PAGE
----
Kiss 101 (Bristol)
Racial inclusion Kiss 101 teamed up with local police for a project named "Everyone's Different".
Broadcasters Claire Stanley and Aimie Garner visited schools and talked to children about bullying, racism and hate crimes. They were given exclusive interviews with children who were the victims of hate crimes, such as attacks on their houses.
One child reported being pushed in front of a bus.
Stanley said her findings shocked her.
"We got a good response to it, especially with regards bullying in schools.
According to our listeners, it happens all the time," she said.
Kiss 101 has a small news team of just two reporters, so being nominated for an IRN award was a surprise. "We didn't even expect it — we're competing against news teams of six or seven people, but we got some really good exclusive audio that the BBC didn't have."
Mercury FM (Crawley)
Rogue Gatwick Airport parking News editor Gareth Davies and broadcast journalist Hannah Barnes found out, after speaking to people living around Gatwick Airport, that some of the parking companies that looked after passengers' cars while they were on holiday had begun parking them in residential areas.Davies and Barnes began their own investigation into the claims, watching the goings on in areas of Horley and monitoring cars over a period of a few days. They discovered that one particular company, Pink Meet and Greet, was parking clients' cars in residential areas day after day, sometimes with the doors unlocked and keys in the ignition.
After the initial report, Mercury FM did a follow-up, checking that the company had stopped doing it as promised, but listeners rang up and reported that the rogue parking was still going on.
The story was picked up by other media, and eventually ended up on Watchdog. Pink Meet and Greet has now ceased trading.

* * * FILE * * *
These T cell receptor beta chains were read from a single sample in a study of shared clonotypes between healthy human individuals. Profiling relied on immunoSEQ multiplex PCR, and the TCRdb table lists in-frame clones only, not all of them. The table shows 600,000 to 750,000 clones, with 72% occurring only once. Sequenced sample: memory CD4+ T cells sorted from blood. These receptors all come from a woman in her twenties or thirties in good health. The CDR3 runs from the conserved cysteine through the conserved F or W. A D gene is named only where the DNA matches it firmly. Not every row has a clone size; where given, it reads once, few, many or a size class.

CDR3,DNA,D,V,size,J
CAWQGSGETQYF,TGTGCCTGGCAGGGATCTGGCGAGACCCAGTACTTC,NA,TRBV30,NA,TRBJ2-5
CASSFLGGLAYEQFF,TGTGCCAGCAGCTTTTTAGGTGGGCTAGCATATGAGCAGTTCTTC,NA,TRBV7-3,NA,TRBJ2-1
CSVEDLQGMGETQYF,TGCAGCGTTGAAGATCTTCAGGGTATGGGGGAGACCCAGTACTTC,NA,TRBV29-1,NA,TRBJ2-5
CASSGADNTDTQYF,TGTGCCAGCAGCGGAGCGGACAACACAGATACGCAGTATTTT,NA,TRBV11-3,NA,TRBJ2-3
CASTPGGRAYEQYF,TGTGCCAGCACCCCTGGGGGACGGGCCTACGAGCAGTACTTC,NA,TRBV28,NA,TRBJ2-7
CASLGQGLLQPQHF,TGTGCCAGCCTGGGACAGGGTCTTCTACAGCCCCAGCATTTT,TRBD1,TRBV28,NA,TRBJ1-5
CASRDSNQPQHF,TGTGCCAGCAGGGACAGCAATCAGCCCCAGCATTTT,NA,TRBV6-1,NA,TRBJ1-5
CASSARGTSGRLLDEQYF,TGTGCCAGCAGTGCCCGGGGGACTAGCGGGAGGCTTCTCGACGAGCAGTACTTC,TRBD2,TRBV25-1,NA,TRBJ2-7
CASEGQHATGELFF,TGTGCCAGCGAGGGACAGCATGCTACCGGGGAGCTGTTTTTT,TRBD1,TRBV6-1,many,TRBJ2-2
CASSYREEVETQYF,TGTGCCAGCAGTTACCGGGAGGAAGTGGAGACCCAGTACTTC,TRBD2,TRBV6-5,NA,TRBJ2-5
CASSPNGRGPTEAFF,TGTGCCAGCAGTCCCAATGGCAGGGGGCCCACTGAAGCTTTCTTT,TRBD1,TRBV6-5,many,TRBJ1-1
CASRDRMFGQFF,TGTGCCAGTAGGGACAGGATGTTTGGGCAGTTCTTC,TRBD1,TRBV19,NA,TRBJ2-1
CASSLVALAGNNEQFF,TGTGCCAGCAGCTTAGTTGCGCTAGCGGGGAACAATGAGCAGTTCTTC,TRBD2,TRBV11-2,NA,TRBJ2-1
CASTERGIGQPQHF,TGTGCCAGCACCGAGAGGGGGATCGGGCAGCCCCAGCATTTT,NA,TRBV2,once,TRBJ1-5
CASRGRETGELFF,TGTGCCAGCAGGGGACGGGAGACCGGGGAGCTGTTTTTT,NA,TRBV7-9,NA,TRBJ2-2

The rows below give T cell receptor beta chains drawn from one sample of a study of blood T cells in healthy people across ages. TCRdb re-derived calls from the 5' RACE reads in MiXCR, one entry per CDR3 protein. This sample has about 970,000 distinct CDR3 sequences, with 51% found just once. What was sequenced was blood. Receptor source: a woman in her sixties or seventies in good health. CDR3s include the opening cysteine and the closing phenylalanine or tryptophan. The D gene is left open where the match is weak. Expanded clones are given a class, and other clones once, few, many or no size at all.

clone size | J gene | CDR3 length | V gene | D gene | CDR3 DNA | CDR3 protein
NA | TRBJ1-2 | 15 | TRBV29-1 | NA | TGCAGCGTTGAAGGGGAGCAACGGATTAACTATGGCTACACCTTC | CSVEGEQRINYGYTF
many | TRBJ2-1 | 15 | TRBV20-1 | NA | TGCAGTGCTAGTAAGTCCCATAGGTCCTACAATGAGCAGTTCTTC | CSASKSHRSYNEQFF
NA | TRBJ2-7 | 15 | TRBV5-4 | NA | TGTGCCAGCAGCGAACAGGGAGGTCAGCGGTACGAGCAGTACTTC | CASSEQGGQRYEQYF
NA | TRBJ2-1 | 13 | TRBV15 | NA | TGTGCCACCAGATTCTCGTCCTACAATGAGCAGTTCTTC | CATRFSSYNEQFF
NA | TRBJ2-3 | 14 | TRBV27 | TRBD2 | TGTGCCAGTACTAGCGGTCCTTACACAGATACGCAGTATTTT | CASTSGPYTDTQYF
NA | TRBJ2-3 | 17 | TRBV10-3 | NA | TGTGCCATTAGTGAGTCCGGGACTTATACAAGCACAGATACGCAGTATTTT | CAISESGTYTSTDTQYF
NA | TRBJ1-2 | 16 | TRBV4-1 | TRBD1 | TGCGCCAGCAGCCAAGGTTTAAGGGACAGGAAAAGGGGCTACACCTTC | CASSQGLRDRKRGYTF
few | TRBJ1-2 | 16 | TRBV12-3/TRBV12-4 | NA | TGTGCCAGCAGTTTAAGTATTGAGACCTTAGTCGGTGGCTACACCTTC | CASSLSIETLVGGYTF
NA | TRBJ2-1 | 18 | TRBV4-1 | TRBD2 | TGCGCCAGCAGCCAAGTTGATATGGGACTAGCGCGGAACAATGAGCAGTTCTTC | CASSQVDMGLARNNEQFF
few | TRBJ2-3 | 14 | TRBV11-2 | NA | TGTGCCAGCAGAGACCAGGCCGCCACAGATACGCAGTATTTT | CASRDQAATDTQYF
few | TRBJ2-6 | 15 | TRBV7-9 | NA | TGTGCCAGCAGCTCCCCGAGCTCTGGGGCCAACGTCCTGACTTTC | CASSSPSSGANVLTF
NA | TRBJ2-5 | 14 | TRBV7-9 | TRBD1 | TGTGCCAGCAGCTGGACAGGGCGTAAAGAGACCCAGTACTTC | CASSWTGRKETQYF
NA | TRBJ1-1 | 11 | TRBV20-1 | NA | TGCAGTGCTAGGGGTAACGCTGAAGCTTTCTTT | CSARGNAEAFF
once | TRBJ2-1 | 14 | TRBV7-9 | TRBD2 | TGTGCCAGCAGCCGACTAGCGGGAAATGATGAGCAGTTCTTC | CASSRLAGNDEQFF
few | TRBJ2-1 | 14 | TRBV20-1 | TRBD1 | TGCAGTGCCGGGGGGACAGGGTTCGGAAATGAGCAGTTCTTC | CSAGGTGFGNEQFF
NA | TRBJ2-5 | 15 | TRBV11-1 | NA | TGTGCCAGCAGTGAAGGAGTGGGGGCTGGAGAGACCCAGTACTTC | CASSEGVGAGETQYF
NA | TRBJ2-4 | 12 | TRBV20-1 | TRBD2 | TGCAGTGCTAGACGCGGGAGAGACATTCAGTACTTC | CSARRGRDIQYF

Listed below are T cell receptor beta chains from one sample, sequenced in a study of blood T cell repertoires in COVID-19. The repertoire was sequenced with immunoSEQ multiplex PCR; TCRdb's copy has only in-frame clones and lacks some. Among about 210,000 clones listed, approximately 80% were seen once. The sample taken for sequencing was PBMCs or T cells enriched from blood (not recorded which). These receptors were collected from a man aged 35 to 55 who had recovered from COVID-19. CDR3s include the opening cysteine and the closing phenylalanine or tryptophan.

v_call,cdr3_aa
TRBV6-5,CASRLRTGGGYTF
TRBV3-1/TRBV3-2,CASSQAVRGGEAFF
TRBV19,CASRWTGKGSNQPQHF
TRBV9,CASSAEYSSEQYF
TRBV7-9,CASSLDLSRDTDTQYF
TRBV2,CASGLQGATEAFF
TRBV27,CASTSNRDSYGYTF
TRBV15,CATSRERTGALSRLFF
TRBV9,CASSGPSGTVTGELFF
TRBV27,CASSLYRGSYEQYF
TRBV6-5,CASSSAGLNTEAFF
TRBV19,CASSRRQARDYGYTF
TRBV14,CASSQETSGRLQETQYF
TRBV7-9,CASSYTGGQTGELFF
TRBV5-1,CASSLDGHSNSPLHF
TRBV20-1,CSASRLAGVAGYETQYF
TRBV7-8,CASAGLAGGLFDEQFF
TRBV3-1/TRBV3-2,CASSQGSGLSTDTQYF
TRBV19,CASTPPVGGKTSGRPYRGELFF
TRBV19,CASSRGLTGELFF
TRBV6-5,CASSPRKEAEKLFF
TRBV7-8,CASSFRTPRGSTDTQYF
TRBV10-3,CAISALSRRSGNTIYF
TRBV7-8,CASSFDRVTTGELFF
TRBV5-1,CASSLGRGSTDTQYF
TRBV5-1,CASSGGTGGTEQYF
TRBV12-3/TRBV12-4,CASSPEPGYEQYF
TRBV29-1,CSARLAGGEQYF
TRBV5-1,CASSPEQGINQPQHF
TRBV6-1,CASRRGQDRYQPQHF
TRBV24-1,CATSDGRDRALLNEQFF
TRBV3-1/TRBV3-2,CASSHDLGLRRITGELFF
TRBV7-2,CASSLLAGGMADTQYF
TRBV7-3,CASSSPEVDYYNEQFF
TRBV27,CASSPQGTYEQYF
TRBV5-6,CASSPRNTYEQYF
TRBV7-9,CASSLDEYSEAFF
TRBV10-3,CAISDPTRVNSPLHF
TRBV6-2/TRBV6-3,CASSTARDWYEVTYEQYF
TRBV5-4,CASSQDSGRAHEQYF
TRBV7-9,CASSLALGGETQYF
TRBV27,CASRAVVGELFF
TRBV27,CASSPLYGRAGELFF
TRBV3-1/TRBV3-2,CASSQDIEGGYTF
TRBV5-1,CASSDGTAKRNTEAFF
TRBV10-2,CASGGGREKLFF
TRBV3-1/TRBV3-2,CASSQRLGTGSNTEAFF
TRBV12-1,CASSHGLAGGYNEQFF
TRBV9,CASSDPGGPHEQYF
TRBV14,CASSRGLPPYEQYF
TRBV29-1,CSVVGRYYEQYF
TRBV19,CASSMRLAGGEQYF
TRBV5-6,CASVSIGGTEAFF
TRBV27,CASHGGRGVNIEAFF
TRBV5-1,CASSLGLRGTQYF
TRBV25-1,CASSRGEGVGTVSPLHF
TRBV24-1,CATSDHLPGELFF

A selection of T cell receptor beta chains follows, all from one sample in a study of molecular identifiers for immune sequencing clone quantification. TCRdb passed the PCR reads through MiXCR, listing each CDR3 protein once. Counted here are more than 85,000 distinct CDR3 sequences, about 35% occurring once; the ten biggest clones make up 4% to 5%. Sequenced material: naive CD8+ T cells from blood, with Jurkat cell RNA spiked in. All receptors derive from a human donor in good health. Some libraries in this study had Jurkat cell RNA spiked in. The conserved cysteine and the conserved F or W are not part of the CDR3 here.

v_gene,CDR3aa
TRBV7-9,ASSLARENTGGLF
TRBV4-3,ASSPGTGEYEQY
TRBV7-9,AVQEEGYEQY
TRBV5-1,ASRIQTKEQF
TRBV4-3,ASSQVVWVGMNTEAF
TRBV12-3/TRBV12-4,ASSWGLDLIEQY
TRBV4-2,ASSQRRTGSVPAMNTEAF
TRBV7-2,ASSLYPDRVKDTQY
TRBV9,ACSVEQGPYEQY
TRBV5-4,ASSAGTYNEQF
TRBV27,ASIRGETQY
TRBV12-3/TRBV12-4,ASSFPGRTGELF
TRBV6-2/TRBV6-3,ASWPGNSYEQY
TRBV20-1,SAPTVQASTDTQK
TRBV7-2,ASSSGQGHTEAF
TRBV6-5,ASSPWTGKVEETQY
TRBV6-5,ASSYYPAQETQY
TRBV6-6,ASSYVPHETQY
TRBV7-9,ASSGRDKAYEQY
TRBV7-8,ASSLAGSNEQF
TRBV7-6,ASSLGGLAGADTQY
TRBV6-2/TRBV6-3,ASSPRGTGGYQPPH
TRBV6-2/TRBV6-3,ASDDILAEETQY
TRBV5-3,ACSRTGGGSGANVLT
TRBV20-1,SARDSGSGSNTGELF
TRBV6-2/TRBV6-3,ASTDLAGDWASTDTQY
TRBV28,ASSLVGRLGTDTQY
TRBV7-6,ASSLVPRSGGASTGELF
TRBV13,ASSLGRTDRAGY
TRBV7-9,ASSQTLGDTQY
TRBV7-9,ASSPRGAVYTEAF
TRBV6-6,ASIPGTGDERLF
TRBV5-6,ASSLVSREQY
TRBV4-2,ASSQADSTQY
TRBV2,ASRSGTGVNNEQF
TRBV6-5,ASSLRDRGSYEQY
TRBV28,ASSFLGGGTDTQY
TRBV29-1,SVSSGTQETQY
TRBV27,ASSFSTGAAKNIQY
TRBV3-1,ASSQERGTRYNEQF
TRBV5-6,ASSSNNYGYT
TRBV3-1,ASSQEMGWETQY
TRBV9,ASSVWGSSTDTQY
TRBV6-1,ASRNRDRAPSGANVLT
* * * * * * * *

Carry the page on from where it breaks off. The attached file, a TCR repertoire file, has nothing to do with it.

Davies said: "It's what you aim to do — to expose when something's going on that shouldn't be happening. We made a difference in the community as well. It was our broadcast that people were listening to — the company itself heard it, and because of that said they'd stop doing it."
Boro in bother Sports journalist David Easson uncovered an exclusive story in March last year when Middlesbrough FC were playing in a second-leg Uefa Cup away to AS Roma.
The night before the game, trouble sparked in a square when Middlesbrough fans were attacked by a gang of Italian hooligans. One of the fans who was under attack rang TFM's phone-in line for their late-night chat show, and was put straight on air by the host Gary Philipson.
Easson was in Rome at the time, reporting on the match, and was called by the station to follow up the story.
He said: "Having previously done news, I had kit with me that could work down a phone line, so I became a news journalist for the day. I managed to find some of the fans, who were staying in the hotel next to us."
Easson was the only local journalist there who had any method of getting any audio back, as the other sports journalists had ISDN points that only worked at the ground in the Olympic stadium.
Easson sat in his hotel feeding stories back and doing vox-pops, and then went on to report the night's match.
He said: "It was the best reporting day of my career. I'd been a news journalist for about two years at TFM and it got the old hunger back — it's nice to know I can still do it. It was the busiest day I'd had. They're normally just jollies where you go off and get drunk with other sports journalists. The hotel phone bill was quite high, but it was worth it."
The story was picked up by the national press and the audio of the fansbeing attacked was on the BBC Six O'Clock News.
Easson said it was quite rare for one of the station's stories to go national. "It's not the busiest news patch. We try to be a local as possible, but it's a testament to the localness of the station that if someone is being attacked in Italy the first thing he does is ring TFM. Very strange, but it worked very well for us."
Radio Forth (Edinburgh)
Jack McConnell refuses to support England in the World Cup Pressure had been building up on First Minister McConnell during the election to say who he'd be supporting in the World Cup. Forth political correspondent Colin MacKay interviewed him on his way to First Minister's questions, and he revealed that he wouldn't be supporting England in the World Cup.
The story was then picked up on by the national press, as well as being discussed in Scottish Parliament and Westminster.
MacKay said: "People in Scotland aren't going to support England, so it probably gained him political kudos in Scotland because people were saying ‘at least he's being honest'
"It is quite cool when something like that takes off. I remember I was watching some of the games and when there was nothing much happening the pundits were talking about it."